Veteran All Black lock Sam Whitelock is adamant the high tackle rules don't need to be changed.
He believes it's the players that need to adapt.
Whitelock was on the receiving end of a high shot from the Wallabies forward Lachlan Swinton in last weekend's loss to Australia in Brisbane, for which Swinton copped a four match ban.
Swinton will miss the remainder of the Tri- Nations for the red card offence.
The All Blacks prop Ofa Tu'ungafasi was also sent off for a similar tackle on Wallabies winger Tom Wright, and while his case at the judiciary has yet to be decided, he's likely to be ruled out of their match against Argentina in Sydney on Saturday night.
World Rugby have clamped down hard on any tackles above chest height, particularly if they make first contact with the head.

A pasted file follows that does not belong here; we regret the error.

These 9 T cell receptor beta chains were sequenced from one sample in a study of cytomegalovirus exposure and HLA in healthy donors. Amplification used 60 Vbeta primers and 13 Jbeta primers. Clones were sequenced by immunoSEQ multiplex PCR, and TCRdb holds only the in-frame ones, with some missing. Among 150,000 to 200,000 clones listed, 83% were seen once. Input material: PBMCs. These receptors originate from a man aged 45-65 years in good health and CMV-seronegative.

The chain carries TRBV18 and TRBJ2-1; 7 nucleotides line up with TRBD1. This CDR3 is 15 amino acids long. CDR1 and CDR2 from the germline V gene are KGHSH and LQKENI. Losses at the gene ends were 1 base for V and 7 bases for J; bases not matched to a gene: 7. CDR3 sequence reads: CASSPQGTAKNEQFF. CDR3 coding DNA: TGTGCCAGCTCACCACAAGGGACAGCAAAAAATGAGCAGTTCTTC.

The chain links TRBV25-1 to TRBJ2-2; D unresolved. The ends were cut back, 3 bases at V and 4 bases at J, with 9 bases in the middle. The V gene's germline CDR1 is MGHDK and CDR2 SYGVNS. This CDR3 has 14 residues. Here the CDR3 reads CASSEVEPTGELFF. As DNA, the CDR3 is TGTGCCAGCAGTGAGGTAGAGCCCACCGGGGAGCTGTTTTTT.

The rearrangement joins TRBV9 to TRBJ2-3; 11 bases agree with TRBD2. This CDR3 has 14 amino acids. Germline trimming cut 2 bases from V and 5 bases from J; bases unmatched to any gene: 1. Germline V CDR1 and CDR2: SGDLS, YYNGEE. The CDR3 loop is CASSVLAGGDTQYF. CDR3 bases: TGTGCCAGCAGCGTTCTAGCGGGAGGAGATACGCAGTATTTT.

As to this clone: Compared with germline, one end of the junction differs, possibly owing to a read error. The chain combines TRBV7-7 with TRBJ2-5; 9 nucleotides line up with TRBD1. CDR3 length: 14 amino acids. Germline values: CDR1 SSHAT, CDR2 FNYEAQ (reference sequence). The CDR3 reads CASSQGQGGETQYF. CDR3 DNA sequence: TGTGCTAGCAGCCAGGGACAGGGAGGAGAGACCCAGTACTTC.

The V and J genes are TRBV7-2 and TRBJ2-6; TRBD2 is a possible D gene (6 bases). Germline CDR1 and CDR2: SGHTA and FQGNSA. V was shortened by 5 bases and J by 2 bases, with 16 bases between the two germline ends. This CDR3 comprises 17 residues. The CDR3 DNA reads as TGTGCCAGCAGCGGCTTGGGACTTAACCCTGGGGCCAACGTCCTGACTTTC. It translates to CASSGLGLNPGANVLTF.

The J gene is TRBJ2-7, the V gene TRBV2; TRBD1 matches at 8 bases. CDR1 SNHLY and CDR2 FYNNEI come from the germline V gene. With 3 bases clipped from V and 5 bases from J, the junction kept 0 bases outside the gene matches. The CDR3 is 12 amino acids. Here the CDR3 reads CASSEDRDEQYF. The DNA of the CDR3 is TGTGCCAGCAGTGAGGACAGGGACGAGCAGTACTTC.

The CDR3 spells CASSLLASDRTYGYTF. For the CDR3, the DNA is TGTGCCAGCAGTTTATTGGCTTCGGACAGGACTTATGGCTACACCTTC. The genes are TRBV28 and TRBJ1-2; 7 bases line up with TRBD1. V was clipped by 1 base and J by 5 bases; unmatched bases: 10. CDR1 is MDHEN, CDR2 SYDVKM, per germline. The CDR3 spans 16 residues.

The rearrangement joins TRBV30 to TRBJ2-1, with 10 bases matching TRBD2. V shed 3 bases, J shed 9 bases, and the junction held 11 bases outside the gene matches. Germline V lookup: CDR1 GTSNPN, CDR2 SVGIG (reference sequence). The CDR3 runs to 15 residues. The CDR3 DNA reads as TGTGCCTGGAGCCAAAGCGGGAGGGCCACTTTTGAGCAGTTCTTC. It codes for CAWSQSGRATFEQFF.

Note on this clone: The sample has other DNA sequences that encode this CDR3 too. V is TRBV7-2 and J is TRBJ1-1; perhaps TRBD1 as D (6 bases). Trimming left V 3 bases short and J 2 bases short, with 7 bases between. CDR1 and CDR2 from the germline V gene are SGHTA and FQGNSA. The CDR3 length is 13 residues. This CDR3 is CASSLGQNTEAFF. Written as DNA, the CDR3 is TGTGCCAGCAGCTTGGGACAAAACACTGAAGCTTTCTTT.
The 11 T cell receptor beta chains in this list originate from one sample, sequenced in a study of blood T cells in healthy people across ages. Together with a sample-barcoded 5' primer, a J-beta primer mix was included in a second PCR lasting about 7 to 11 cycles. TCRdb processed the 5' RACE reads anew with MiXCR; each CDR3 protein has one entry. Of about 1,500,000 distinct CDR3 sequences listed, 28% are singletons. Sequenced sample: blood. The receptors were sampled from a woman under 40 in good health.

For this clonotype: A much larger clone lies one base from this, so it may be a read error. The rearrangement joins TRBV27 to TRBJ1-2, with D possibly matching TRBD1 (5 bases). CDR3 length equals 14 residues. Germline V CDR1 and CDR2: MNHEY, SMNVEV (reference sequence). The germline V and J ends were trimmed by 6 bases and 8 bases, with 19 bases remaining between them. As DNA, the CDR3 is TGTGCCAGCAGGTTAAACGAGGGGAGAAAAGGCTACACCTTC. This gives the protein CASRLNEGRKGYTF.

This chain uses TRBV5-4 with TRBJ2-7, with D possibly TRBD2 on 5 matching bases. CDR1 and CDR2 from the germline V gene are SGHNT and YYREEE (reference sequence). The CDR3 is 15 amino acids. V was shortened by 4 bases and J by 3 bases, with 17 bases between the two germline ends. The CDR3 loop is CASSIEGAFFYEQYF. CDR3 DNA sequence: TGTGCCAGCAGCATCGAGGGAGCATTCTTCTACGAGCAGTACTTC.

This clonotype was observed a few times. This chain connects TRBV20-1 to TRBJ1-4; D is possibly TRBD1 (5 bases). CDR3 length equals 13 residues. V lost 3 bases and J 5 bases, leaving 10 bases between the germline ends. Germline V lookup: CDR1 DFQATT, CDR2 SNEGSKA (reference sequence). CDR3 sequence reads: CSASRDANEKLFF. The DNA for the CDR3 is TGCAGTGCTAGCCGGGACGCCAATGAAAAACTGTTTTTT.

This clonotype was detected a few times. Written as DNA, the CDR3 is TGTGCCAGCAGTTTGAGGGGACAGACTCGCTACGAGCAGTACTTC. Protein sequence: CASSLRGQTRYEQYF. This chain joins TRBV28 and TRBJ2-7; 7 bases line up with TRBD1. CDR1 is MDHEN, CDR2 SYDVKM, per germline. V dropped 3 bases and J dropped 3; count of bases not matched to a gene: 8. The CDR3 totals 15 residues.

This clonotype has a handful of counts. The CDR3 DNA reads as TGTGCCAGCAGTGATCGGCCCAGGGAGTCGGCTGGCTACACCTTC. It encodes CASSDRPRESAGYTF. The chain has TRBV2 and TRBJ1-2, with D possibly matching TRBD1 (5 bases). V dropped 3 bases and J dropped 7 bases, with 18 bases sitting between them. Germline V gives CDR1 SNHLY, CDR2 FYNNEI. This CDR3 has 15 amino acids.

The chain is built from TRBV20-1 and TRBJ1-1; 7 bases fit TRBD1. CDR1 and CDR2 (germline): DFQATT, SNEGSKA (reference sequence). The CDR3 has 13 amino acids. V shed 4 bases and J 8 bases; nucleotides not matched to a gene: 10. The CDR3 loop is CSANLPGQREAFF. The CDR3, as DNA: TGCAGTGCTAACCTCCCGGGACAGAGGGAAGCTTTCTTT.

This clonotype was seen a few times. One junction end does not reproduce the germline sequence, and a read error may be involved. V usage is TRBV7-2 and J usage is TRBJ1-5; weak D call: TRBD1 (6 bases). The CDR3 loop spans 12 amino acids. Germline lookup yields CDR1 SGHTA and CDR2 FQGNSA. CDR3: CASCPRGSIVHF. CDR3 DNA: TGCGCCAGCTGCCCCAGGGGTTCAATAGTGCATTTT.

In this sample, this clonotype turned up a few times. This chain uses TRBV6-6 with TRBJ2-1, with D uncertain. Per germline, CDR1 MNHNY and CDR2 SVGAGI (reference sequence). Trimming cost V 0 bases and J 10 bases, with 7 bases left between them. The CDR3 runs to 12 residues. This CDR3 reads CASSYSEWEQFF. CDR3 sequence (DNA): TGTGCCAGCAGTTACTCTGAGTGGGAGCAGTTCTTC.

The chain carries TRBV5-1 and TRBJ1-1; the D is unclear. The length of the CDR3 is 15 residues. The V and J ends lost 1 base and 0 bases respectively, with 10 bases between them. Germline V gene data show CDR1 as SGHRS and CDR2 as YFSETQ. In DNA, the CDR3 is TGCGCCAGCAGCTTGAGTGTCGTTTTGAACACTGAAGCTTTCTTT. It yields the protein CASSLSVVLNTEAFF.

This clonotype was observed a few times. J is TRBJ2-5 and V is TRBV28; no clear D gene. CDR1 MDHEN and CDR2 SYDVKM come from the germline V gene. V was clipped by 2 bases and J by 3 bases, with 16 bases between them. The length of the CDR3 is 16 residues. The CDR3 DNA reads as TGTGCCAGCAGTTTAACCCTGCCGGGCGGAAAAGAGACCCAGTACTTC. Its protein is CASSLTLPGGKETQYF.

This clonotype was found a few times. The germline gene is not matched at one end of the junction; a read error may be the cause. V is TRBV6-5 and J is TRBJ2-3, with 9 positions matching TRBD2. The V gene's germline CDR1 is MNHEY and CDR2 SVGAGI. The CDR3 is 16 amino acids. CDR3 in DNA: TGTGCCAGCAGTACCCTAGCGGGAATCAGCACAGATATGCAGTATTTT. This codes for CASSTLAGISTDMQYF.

Some former and current players would like the red cards to be abolished with an NRL like report system introduced, leaving a send-off for pre-meditated foul play.
However Whitelock disagrees.
"Personally, it doesn't matter how it's reffed or ruled, as long as it's consistent from the referee and judiciary," said Whitelock, who was sporting a black eye, although said it wasn't from Swinton's high tackle.
"Our job as players is to make sure we train and learn what we can and can't do, so if it's lowering our tackle height, if it's wrapping our arms in a tackle, it all goes from there.
"We can't worry about that ... we're rugby players who are out there to play rugby."
All Blacks assistant coach John Plumtree echoed those sentiments.
"I know there's been a bit of a noise about it after the weekend but the rules say what foul play is and we've got an obligation to make sure that players are safe," Plumtree said.
"When we're coaching our players, individually and collectively, we're always talking about body height and making sure that in contact that we do the right thing and target the right areas.
"At times players are going to get that wrong under pressure and we saw that on the weekend."